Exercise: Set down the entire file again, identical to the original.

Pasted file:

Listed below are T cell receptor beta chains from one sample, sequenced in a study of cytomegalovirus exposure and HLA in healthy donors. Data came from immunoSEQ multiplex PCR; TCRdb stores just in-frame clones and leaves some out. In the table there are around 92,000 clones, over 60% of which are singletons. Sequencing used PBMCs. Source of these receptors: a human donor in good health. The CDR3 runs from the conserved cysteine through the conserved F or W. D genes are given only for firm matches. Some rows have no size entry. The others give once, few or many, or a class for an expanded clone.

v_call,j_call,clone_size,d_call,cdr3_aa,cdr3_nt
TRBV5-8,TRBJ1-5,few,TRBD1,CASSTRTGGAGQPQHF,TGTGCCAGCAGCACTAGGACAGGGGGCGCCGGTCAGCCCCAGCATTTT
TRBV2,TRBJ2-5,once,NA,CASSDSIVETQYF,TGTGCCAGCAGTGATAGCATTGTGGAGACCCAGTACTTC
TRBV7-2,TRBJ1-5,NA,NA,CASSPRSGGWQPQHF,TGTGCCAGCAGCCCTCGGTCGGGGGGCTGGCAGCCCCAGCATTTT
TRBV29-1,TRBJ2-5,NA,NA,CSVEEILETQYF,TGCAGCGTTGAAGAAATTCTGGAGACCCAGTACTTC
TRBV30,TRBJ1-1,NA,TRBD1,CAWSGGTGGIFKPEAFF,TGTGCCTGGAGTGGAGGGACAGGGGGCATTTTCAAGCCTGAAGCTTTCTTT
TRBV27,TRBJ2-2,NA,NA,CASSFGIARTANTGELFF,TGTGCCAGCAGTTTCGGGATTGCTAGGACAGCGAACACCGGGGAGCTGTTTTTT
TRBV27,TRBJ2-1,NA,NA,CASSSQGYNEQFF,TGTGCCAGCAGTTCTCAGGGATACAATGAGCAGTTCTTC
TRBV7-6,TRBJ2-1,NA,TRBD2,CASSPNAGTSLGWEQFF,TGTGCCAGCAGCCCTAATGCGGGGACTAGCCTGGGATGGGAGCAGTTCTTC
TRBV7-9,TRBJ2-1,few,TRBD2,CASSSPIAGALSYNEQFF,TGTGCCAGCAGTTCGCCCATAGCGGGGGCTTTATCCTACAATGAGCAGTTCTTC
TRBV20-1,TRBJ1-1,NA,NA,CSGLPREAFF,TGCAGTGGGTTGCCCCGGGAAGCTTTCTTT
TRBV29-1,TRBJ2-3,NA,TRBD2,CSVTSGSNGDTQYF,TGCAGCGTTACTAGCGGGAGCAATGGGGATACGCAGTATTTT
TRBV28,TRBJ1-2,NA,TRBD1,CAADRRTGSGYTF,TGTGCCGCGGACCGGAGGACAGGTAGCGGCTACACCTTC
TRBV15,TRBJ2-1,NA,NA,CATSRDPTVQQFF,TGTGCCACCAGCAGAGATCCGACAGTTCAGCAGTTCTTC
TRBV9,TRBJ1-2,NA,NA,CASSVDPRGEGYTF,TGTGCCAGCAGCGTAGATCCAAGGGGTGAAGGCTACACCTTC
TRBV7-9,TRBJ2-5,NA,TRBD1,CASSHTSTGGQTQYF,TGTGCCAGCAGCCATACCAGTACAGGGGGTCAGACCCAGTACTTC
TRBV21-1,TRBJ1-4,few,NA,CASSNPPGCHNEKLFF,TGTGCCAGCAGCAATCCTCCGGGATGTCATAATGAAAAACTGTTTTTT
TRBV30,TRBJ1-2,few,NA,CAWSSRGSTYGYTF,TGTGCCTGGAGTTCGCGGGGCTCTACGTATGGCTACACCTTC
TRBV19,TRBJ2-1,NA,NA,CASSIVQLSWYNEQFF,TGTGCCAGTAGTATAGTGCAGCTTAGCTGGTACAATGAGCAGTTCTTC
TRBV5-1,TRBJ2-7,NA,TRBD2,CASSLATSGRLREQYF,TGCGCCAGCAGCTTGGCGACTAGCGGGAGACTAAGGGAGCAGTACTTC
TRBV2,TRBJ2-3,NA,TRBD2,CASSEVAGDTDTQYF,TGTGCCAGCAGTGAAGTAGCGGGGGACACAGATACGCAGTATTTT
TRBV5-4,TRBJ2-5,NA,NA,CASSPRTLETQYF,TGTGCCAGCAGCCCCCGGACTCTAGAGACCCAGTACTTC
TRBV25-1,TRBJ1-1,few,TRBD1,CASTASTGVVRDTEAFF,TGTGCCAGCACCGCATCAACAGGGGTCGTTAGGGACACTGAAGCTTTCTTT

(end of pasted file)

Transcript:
Listed below are T cell receptor beta chains from one sample, sequenced in a study of cytomegalovirus exposure and HLA in healthy donors. Data came from immunoSEQ multiplex PCR; TCRdb stores just in-frame clones and leaves some out. In the table there are around 92,000 clones, over 60% of which are singletons. Sequencing used PBMCs. Source of these receptors: a human donor in good health. The CDR3 runs from the conserved cysteine through the conserved F or W. D genes are given only for firm matches. Some rows have no size entry. The others give once, few or many, or a class for an expanded clone.

v_call,j_call,clone_size,d_call,cdr3_aa,cdr3_nt
TRBV5-8,TRBJ1-5,few,TRBD1,CASSTRTGGAGQPQHF,TGTGCCAGCAGCACTAGGACAGGGGGCGCCGGTCAGCCCCAGCATTTT
TRBV2,TRBJ2-5,once,NA,CASSDSIVETQYF,TGTGCCAGCAGTGATAGCATTGTGGAGACCCAGTACTTC
TRBV7-2,TRBJ1-5,NA,NA,CASSPRSGGWQPQHF,TGTGCCAGCAGCCCTCGGTCGGGGGGCTGGCAGCCCCAGCATTTT
TRBV29-1,TRBJ2-5,NA,NA,CSVEEILETQYF,TGCAGCGTTGAAGAAATTCTGGAGACCCAGTACTTC
TRBV30,TRBJ1-1,NA,TRBD1,CAWSGGTGGIFKPEAFF,TGTGCCTGGAGTGGAGGGACAGGGGGCATTTTCAAGCCTGAAGCTTTCTTT
TRBV27,TRBJ2-2,NA,NA,CASSFGIARTANTGELFF,TGTGCCAGCAGTTTCGGGATTGCTAGGACAGCGAACACCGGGGAGCTGTTTTTT
TRBV27,TRBJ2-1,NA,NA,CASSSQGYNEQFF,TGTGCCAGCAGTTCTCAGGGATACAATGAGCAGTTCTTC
TRBV7-6,TRBJ2-1,NA,TRBD2,CASSPNAGTSLGWEQFF,TGTGCCAGCAGCCCTAATGCGGGGACTAGCCTGGGATGGGAGCAGTTCTTC
TRBV7-9,TRBJ2-1,few,TRBD2,CASSSPIAGALSYNEQFF,TGTGCCAGCAGTTCGCCCATAGCGGGGGCTTTATCCTACAATGAGCAGTTCTTC
TRBV20-1,TRBJ1-1,NA,NA,CSGLPREAFF,TGCAGTGGGTTGCCCCGGGAAGCTTTCTTT
TRBV29-1,TRBJ2-3,NA,TRBD2,CSVTSGSNGDTQYF,TGCAGCGTTACTAGCGGGAGCAATGGGGATACGCAGTATTTT
TRBV28,TRBJ1-2,NA,TRBD1,CAADRRTGSGYTF,TGTGCCGCGGACCGGAGGACAGGTAGCGGCTACACCTTC
TRBV15,TRBJ2-1,NA,NA,CATSRDPTVQQFF,TGTGCCACCAGCAGAGATCCGACAGTTCAGCAGTTCTTC
TRBV9,TRBJ1-2,NA,NA,CASSVDPRGEGYTF,TGTGCCAGCAGCGTAGATCCAAGGGGTGAAGGCTACACCTTC
TRBV7-9,TRBJ2-5,NA,TRBD1,CASSHTSTGGQTQYF,TGTGCCAGCAGCCATACCAGTACAGGGGGTCAGACCCAGTACTTC
TRBV21-1,TRBJ1-4,few,NA,CASSNPPGCHNEKLFF,TGTGCCAGCAGCAATCCTCCGGGATGTCATAATGAAAAACTGTTTTTT
TRBV30,TRBJ1-2,few,NA,CAWSSRGSTYGYTF,TGTGCCTGGAGTTCGCGGGGCTCTACGTATGGCTACACCTTC
TRBV19,TRBJ2-1,NA,NA,CASSIVQLSWYNEQFF,TGTGCCAGTAGTATAGTGCAGCTTAGCTGGTACAATGAGCAGTTCTTC
TRBV5-1,TRBJ2-7,NA,TRBD2,CASSLATSGRLREQYF,TGCGCCAGCAGCTTGGCGACTAGCGGGAGACTAAGGGAGCAGTACTTC
TRBV2,TRBJ2-3,NA,TRBD2,CASSEVAGDTDTQYF,TGTGCCAGCAGTGAAGTAGCGGGGGACACAGATACGCAGTATTTT
TRBV5-4,TRBJ2-5,NA,NA,CASSPRTLETQYF,TGTGCCAGCAGCCCCCGGACTCTAGAGACCCAGTACTTC
TRBV25-1,TRBJ1-1,few,TRBD1,CASTASTGVVRDTEAFF,TGTGCCAGCACCGCATCAACAGGGGTCGTTAGGGACACTGAAGCTTTCTTT